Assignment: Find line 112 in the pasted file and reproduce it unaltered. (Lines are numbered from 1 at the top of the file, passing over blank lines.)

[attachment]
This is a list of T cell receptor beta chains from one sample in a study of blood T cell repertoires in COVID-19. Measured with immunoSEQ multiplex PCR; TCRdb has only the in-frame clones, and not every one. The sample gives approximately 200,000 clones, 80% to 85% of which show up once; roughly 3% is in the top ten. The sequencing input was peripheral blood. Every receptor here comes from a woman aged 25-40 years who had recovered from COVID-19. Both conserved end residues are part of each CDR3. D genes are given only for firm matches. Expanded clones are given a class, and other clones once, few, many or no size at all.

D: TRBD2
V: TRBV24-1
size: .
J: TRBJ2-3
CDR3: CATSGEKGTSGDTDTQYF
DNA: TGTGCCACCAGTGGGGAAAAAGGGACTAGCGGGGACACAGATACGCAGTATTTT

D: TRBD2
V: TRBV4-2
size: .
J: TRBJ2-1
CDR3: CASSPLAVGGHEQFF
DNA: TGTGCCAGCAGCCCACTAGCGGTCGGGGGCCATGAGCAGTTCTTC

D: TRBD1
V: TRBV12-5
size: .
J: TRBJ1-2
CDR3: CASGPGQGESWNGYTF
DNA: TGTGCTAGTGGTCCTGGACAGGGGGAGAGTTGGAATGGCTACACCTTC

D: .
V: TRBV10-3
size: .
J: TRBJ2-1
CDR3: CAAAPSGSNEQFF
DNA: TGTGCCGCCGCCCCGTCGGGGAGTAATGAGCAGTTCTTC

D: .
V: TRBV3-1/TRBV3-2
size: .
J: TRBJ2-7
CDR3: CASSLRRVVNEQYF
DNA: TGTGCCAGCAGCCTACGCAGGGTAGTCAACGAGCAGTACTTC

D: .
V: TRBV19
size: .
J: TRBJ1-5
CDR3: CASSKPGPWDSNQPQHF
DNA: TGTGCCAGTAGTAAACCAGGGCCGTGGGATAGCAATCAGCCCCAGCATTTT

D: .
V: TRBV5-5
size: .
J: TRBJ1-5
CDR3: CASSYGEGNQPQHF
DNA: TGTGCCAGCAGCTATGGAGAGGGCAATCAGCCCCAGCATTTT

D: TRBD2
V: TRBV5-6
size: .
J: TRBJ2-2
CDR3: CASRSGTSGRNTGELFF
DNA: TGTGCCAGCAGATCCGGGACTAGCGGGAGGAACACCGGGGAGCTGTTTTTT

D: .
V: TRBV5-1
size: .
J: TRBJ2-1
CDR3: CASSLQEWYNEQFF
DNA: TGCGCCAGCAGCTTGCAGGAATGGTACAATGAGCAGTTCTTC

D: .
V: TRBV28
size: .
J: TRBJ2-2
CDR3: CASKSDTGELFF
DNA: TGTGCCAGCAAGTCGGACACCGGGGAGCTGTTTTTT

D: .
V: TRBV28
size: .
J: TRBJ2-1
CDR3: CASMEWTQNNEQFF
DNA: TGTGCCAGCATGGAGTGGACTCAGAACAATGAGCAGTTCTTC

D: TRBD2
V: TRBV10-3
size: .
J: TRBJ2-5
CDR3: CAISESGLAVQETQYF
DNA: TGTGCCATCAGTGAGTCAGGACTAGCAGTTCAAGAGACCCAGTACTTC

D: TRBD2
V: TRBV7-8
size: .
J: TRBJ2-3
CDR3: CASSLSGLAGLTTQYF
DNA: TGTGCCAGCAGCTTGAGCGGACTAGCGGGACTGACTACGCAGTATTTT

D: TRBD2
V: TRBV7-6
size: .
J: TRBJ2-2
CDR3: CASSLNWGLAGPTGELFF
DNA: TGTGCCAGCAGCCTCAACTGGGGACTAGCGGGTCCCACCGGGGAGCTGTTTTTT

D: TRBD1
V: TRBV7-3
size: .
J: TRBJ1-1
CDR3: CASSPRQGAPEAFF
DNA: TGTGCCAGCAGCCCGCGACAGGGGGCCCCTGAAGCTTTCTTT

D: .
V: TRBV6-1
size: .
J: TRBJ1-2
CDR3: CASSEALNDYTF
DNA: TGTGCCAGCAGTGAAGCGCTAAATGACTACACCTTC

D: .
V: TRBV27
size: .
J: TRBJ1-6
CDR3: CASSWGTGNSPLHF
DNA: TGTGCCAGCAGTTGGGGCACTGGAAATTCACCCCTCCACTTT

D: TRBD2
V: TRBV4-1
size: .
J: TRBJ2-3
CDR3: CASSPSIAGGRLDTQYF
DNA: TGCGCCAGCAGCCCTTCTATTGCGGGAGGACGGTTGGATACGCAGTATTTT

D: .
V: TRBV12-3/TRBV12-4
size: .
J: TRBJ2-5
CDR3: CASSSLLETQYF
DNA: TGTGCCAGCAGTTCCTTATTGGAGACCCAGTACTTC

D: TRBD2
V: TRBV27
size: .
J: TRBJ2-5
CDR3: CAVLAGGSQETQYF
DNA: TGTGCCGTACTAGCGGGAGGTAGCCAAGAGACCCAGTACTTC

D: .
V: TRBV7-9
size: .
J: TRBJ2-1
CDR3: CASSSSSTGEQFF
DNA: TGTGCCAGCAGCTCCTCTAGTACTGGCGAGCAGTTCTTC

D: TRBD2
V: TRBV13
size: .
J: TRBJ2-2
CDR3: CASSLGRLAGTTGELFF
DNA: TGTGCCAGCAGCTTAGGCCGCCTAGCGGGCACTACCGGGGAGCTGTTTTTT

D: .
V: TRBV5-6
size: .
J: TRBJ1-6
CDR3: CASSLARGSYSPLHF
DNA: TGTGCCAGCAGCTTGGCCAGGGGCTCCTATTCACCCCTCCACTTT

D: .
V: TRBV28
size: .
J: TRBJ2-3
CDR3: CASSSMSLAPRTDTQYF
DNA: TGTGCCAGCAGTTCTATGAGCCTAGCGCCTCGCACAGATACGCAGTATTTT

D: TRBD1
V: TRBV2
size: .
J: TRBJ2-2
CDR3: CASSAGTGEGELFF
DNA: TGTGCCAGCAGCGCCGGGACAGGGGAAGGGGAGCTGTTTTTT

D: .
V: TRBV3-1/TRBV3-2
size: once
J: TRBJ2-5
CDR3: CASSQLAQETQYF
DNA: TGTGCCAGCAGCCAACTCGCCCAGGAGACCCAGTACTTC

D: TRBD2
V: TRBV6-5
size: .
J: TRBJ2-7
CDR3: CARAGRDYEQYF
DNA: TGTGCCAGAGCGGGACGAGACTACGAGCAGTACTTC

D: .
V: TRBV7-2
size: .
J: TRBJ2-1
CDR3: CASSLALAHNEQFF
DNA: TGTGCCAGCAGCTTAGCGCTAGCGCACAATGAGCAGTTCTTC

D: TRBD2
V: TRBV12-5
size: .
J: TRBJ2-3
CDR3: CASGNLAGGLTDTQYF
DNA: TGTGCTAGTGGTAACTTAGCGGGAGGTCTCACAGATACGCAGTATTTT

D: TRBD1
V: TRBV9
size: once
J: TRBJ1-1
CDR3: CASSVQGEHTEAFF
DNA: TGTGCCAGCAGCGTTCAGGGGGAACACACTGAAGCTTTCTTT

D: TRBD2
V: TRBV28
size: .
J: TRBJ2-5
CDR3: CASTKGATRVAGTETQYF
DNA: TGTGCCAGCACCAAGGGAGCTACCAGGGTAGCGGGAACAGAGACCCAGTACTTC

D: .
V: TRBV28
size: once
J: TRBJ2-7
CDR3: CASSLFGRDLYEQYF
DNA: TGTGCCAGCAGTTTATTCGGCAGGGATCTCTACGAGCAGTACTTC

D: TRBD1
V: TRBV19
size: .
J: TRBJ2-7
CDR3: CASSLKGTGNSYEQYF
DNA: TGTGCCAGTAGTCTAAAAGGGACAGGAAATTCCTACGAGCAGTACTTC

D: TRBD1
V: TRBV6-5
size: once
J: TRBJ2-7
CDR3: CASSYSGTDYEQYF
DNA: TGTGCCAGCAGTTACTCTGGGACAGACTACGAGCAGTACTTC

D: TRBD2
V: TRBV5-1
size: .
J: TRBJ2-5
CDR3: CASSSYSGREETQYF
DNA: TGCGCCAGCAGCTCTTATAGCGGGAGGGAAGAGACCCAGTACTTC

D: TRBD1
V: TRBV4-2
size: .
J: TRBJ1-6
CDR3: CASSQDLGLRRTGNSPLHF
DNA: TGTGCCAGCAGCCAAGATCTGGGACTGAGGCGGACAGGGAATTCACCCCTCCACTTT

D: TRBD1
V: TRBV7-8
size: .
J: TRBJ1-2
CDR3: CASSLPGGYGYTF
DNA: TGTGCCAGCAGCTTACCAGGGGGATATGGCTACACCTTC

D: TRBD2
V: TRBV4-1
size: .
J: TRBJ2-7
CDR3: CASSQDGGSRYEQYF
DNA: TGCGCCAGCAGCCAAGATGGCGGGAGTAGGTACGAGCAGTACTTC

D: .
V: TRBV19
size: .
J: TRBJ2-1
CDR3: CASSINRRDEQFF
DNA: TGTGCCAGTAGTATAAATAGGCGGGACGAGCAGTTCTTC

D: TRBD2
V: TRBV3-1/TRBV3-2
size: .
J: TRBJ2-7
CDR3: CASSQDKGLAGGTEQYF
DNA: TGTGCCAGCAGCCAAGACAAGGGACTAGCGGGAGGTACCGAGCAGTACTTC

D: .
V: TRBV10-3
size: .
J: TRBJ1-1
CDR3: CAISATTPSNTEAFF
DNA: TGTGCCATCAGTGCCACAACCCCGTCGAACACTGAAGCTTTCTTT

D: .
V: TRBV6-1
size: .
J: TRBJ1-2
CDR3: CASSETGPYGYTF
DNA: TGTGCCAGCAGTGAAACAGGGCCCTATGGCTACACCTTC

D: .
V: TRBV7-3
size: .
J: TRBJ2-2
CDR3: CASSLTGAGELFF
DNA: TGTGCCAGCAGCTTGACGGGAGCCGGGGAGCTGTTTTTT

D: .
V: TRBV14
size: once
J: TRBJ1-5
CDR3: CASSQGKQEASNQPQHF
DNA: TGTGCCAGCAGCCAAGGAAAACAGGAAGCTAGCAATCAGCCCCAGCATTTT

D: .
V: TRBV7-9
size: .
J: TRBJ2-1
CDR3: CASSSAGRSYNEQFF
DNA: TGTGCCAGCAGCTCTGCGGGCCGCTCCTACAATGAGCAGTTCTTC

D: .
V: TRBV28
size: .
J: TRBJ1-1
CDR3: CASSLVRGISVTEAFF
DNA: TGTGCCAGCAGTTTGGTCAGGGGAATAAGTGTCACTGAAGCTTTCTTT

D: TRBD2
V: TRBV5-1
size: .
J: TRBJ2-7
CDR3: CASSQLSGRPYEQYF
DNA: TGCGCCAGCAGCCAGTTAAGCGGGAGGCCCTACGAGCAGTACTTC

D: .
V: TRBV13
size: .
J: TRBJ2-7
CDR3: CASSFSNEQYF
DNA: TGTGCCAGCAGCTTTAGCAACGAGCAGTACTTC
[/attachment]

size: .